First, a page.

Because of the vast number of workers competing for jobs, some illegal immigrants have turned to prostitution to earn a living. They also run serious risks of exploitation. In Milan in early August, three nude Chinese women ages 27, 32, and 26 jumped from a first-floor balcony to escape what they described as months of imprisonment as sex slaves for Chinese businessmen. One of the women sought shelter in a pharmacy, and two others jumped onto a city tram to escape. Police later brought the three women together, but they were unable to ascertain the exact address where they were held. The women didn’t speak Italian, and they did not even know which city they were in when they were rescued.
But not all Chinese dreams end in nightmares. Thanks to the legal Chinese factories in Prato, the area has become the most successful fabric-dying and importing sector in Europe, exporting fabrics and products all over the world. The Chinese industrialists of Prato have just promised to invest €20 million into a joint Italian-Chinese research center funded by the Beijing government that would train workers in the garment and textile industries. The project, which is contested by some in the garment industry and Tuscan regional government, has yet to be approved by the City Council. Those who support the project, like Tuscan regional president Enrico Rossi, say the collaborative effort would bring legal jobs and even help control some of the contraband products that are also made in some factories. But those against it, like Prato’s mayor, Roberto Cenni, say it will provide just one more way for the Chinese to “pillage the economy.”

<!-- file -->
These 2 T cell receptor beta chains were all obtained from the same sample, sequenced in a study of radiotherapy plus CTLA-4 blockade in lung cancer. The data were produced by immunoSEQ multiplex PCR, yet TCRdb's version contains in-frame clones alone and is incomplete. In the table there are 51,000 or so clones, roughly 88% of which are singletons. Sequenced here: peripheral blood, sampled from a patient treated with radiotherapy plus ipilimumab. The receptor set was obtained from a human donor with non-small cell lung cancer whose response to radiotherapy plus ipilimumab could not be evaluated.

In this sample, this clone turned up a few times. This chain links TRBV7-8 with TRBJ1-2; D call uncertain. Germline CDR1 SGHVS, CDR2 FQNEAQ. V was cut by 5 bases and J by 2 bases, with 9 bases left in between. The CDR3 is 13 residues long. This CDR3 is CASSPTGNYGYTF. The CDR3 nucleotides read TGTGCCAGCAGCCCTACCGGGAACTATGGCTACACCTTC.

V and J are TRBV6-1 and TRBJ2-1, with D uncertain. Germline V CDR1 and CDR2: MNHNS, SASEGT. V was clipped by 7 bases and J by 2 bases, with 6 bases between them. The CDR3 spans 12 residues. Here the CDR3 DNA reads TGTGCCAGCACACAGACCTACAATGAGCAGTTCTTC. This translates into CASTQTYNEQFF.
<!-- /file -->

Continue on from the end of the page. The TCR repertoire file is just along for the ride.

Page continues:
Even without the research center, Chinese immigration doesn’t look like it will wane any time soon. And with it, the clash of cultures is likely to continue.